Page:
2017 30 Under 35 Profile: Max Gabin


Max Gabin, 27

Max Gabin
Branch Manager; Rexel

Since he graduated from Michigan State University with a degree in supply chain management, it’s easy to think that Max Gabin had his eyes on the electrical distribution industry.

But that wasn’t the case. He was keeping his options open.

“I wasn’t necessarily looking toward the electrical industry. I wanted to do something in the field out of college, something that would give me a good opportunity to grow,” Max said.

Rexel came to his campus for recruiting. Max did his research and applied for an interview.

“What I learned about their program was that it was a two-year management trainee program,” he said. “They had you do different roles in the company: counter sales, warehouse, outside sales, energy solutions. So I really liked that in the program I was going to learn about different things.”

There was another reason Max found himself attracted to Rexel.

“There was the question of where I wanted to live. Rexel is a big national company and I could do that training pretty much anywhere. San Diego was available and that was a no-brainer for me!” he laughed.

In his first days at Rexel, Max came to realize just how vast the industry was.

“It was more complicated than you think,” he said. “You come into this world and realize that there are so many pieces. You realize that there is a lot going on here.”

He admits now that there was also a bit of an old-fashioned approach to things that also surprised him.

“Some people still used a fax machine or customers still come in and scribble orders on a piece of paper,” Max explained. “They didn’t do it online yet. That was different.”

That last example seems to be changing, though, as the learning necessary for electrical industry success is a constant at Rexel—and now for many of its customers too.

“It’s ever-changing. E-commerce is pretty much being pushed all the time now,” he said. “Our CEO has basically come in and said, ‘Go digital or die.’ That is the mentality we have to have. You have to be able to adapt and try new things.”

It’s a mantra Max preaches to his people at the San Diego location which he currently manages.

“We have about 25 employees here. Inside sales, counter sales, warehouse drivers,” he said. “My day-to-day is basically empowering them to have success and make sure that they are servicing their customers the best they can. As much as they work for me, I work for them.”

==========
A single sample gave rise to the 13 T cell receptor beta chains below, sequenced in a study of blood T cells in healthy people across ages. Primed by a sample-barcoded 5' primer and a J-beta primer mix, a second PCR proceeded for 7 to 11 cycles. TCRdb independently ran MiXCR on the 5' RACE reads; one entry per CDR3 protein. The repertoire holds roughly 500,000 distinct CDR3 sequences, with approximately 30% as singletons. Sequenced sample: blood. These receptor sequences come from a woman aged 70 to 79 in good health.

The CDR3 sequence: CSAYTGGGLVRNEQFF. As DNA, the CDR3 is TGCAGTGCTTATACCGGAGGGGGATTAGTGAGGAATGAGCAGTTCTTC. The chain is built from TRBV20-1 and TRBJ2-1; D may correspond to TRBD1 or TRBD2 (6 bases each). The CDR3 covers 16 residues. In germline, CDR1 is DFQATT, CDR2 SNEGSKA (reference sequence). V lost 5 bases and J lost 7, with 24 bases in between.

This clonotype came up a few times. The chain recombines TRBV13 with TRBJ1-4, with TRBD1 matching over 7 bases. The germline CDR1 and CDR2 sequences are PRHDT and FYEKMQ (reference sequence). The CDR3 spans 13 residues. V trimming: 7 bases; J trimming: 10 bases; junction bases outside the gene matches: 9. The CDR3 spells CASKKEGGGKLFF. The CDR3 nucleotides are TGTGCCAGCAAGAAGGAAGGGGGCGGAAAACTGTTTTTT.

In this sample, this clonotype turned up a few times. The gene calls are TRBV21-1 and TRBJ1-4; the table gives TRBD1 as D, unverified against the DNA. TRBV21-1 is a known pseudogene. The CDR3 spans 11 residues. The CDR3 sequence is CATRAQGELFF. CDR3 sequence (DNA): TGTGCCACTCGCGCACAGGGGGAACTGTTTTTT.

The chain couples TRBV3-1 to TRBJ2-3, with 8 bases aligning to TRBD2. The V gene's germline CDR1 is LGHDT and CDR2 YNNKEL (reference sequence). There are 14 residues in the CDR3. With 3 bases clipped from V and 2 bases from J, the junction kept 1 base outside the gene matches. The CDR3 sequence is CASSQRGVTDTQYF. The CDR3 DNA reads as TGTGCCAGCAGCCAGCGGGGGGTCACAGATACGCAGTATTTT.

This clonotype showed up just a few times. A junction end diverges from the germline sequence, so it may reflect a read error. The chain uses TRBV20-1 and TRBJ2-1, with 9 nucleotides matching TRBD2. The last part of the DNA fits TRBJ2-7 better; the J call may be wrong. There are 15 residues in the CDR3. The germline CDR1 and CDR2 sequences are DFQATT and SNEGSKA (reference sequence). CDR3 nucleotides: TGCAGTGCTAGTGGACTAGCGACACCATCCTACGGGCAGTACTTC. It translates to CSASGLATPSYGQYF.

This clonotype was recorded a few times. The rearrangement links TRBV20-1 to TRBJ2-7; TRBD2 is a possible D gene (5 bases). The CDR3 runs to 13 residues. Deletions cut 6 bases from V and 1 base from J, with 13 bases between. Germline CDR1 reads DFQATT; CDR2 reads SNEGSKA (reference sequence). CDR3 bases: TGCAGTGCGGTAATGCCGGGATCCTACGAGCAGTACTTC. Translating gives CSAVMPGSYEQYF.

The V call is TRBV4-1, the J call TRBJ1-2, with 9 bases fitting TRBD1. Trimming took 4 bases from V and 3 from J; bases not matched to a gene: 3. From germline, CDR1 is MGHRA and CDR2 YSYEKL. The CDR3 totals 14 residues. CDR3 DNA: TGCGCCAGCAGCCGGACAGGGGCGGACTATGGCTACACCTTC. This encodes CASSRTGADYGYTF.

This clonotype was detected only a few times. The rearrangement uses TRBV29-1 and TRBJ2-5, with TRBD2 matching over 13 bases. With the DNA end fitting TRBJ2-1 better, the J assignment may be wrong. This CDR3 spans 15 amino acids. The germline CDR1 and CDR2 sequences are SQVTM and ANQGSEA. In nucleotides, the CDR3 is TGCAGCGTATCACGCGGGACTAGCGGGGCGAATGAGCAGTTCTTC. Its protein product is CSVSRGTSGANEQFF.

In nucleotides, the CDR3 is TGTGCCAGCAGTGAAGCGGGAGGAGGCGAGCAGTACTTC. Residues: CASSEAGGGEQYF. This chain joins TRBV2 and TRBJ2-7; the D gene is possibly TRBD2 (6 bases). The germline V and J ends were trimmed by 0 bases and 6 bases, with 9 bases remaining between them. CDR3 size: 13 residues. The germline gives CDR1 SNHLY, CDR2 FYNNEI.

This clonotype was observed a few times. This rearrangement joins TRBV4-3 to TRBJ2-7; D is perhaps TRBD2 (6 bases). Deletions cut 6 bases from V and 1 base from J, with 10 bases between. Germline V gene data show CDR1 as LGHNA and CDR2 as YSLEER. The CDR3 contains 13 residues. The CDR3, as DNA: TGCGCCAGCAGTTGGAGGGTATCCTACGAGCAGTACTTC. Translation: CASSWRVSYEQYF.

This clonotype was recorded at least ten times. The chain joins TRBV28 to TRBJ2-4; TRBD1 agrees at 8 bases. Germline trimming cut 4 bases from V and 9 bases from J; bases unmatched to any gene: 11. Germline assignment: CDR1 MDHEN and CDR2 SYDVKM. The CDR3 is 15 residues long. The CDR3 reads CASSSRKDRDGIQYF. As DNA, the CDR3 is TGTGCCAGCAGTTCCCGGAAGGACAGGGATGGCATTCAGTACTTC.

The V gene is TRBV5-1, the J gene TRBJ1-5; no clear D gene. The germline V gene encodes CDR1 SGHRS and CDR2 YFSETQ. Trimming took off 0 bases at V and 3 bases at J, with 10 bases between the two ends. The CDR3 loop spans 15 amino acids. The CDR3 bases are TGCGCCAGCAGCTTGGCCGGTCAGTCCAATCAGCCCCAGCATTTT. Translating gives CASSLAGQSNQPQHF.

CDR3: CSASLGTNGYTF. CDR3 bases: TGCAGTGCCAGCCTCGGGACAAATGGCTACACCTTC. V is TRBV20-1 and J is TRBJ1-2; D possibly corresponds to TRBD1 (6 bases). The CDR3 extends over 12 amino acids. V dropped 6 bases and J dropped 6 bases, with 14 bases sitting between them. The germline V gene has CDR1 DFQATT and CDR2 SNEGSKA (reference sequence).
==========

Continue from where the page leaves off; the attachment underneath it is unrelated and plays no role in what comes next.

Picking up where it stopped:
Although living in Southern California, Max still enjoys playing hockey as he did back in Michigan.

“There are quite a few rinks for people like me, who lived in Michigan or Canada and have moved down to San Diego,” he said. “The hockey is actually pretty good. I play that and I play some golf as well.”

Max lives a mile from the water and is still a fan of his beloved Detroit Red Wings.

“They’ve been down of late. But they have a brand-new arena opening this year so I want to go back there and check that out when I have a chance.”

Q. What advice do you have for other young professionals in the electrical industry?

A. My biggest advice is to always try to get out of your comfort zone. There are a lot of different things going on in our company whether it is billing, a project team or your typical outside sales or energy solutions. There is a lot going on so the more you know about each part of our business then the more powerful you can be and the bigger impact you’ll be able to have on the company. When you bring in a project, you will understand how it affects the different parts of the company.

Get out of your comfort zone. Ask your boss if you can spend three days in a different department and understand how they work. I think that is the mentality that will make you a stronger professional in our industry. It will help you join forces with new people to help conquer common goals. You’ll have a lot more success.

Q. You’re one of the youngest people to be recognized this year. Do you ever run into difficulty commanding respect in the company? If so, how do you manage that?

A.Thankfully, not here. The group of people in San Diego has been pretty warm to me. The management trainee program is really what helped. I worked side by side with warehouse, counter, inside and many other employees for two years. There are people that have been here 30 years and really know their stuff. There’s no way I’ll ever catch up to them. And I recognize that. So I always try to help them.

When the branch manager here left to go to Denver, I already knew everyone and had been here for two or three years. So rarely has that age thing come into play because I think they understand me and they understand that I am here to help them. I’m not here to say, ‘You have to do it my way because I’m a young whippersnapper that knows everything.’ That is not the approach I have. I’m here to empower them to do it better.

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Joe Nowlan  is a Boston-based freelance writer/editor and author. He can be reached at

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